And More Again...

Bootlegging music is something that had been going on for years. As far back as The Underworld Years various bootlegs were in fairly wide circulation. While I was on the Palms in 1973 I knew the names of a couple of Neil Young bootlegs that subsequently managed to find their way into my collection twenty-plus years later, but while you might have known of them hearing the things was another matter entirely, particularly if you lived in regional Australia.

Beyond the world of commercial bootlegging, over the years a parallel fan-based trading universe had grown up, working through the mail and advertisements in fanzines and so on even before the internet provided the chance for things to be disseminated much more quickly. Had I sent off a postcard to the Deadheads mailing address in an early live Grateful Dead live album I may well have been aboard the bus from the get go, but I didn’t, so I wasn’t.

As I read the email lists I made a very interesting discovery.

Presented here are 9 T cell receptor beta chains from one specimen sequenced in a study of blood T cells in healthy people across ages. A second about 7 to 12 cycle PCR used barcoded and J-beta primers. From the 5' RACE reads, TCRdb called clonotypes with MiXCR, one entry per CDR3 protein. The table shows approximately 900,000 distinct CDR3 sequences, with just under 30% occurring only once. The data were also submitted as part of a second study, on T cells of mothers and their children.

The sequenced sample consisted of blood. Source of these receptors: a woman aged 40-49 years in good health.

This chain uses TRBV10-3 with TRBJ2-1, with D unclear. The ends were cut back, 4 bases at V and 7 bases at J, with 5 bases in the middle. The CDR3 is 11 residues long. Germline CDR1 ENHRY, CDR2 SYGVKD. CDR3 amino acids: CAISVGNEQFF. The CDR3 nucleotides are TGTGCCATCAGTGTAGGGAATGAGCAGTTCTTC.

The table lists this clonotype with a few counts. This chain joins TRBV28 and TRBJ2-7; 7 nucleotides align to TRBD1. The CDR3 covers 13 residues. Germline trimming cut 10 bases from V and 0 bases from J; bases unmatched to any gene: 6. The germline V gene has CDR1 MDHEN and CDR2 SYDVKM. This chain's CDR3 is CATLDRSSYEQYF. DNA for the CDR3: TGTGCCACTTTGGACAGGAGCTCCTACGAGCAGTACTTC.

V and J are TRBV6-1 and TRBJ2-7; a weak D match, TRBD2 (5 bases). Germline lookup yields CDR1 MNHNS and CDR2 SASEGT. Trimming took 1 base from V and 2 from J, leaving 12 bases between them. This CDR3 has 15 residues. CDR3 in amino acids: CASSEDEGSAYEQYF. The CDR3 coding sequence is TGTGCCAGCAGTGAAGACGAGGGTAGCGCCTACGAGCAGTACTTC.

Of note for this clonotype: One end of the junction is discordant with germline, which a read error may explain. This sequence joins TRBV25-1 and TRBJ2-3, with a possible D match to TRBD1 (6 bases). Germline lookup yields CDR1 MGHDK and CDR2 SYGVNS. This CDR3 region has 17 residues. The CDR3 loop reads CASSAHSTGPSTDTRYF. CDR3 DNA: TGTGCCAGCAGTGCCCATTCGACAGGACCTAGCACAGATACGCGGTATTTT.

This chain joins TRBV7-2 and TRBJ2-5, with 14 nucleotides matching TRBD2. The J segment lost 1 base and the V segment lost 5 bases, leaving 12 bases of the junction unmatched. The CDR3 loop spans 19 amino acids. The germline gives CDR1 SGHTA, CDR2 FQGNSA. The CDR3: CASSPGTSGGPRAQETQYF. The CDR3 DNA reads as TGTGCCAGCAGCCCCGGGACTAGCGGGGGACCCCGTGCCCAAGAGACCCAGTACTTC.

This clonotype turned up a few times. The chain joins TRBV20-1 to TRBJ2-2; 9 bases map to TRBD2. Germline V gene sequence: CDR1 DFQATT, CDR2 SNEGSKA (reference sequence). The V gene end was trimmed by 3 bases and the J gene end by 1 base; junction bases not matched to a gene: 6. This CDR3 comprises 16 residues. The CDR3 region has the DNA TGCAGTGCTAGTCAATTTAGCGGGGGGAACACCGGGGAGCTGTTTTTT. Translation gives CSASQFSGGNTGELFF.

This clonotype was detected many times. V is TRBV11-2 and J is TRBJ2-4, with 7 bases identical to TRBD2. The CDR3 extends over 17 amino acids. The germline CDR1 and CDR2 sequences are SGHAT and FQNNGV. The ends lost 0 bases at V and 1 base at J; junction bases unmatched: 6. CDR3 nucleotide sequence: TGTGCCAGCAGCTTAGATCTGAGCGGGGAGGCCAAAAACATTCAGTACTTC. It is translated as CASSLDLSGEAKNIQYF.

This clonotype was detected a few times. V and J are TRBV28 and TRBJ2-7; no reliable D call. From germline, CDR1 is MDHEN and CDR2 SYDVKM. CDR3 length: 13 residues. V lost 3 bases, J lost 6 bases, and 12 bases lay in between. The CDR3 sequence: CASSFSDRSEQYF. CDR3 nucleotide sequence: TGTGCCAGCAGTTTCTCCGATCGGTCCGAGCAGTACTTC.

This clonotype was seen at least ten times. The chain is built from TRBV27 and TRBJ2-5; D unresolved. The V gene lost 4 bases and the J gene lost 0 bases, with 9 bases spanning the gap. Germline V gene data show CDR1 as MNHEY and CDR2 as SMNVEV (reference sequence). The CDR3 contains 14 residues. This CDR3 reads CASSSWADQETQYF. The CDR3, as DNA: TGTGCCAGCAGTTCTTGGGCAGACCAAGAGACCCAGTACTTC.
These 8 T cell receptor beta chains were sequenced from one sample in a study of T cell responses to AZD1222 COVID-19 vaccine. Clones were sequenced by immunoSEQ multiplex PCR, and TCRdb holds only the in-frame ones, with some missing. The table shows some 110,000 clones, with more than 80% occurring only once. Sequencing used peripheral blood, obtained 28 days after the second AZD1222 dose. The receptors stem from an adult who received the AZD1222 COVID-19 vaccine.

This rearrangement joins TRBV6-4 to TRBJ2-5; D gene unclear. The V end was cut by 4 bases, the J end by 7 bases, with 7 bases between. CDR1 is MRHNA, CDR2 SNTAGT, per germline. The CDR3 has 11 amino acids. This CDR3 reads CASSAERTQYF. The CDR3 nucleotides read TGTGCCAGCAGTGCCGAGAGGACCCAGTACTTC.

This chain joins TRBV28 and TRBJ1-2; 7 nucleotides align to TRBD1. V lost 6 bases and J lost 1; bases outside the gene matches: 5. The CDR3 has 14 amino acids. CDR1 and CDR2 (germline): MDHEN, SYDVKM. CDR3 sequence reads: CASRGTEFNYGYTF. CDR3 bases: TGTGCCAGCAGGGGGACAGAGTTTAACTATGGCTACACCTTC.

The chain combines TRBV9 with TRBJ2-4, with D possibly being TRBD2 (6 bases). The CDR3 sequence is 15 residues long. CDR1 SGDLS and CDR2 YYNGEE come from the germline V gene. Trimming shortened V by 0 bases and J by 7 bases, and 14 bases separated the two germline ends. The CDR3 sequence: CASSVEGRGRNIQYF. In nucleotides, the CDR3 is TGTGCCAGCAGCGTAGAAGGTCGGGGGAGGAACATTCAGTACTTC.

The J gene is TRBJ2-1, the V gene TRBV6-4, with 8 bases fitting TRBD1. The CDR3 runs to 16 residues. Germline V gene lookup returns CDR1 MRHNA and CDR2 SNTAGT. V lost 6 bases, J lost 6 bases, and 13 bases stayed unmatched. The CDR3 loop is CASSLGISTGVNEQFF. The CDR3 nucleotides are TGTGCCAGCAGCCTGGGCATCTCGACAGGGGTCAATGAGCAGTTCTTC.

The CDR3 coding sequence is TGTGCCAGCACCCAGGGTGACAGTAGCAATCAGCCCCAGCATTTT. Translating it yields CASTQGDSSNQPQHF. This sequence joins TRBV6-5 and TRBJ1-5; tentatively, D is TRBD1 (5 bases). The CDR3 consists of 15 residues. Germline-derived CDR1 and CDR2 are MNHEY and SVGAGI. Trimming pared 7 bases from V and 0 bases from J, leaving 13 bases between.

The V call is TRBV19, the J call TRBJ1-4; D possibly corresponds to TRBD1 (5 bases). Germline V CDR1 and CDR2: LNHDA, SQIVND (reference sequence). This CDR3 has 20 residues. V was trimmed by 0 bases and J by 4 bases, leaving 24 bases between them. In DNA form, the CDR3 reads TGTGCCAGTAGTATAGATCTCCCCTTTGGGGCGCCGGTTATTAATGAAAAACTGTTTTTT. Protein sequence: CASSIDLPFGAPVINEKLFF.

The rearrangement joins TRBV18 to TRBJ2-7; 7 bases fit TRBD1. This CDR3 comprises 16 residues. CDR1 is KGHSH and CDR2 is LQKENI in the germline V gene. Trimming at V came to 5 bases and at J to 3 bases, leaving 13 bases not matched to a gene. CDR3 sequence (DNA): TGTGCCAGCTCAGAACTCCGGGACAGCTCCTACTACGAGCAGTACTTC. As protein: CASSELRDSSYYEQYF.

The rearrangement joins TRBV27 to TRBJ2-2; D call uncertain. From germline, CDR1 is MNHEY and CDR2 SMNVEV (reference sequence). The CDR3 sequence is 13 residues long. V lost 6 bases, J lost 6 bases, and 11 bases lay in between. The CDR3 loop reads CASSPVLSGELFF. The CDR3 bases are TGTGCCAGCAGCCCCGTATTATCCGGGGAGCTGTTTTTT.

Not only were there people out there trading recordings of their favourite artists, there were artists who condoned, and even encouraged, the practice. There were also others who, while they didn’t go out of their way to promote the practice weren’t frowning on those who engaged in it.

It was obvious as time went by that there were a range of viewpoints about these things, and as electronic distribution kicked in the variation only became more pronounced.

Take, for instance, the variety of positions adopted by artists who were taper-friendly. In some cases it was a matter of we’re cool with it provided you don’t get in anybody’s way so you found fans turning up with the stealth rigs they’d use to record someone who wasn’t taper-friendly.

Then there were the bands like the Grateful Dead, who were a major influence on the whole movement, who allocated a particular area of the concert venue where tapers could set up their recording gear quite openly.

Beyond that, there were the acts who allowed the tapers access to a direct feed from the sound-board.


B© Ian Hughes 2012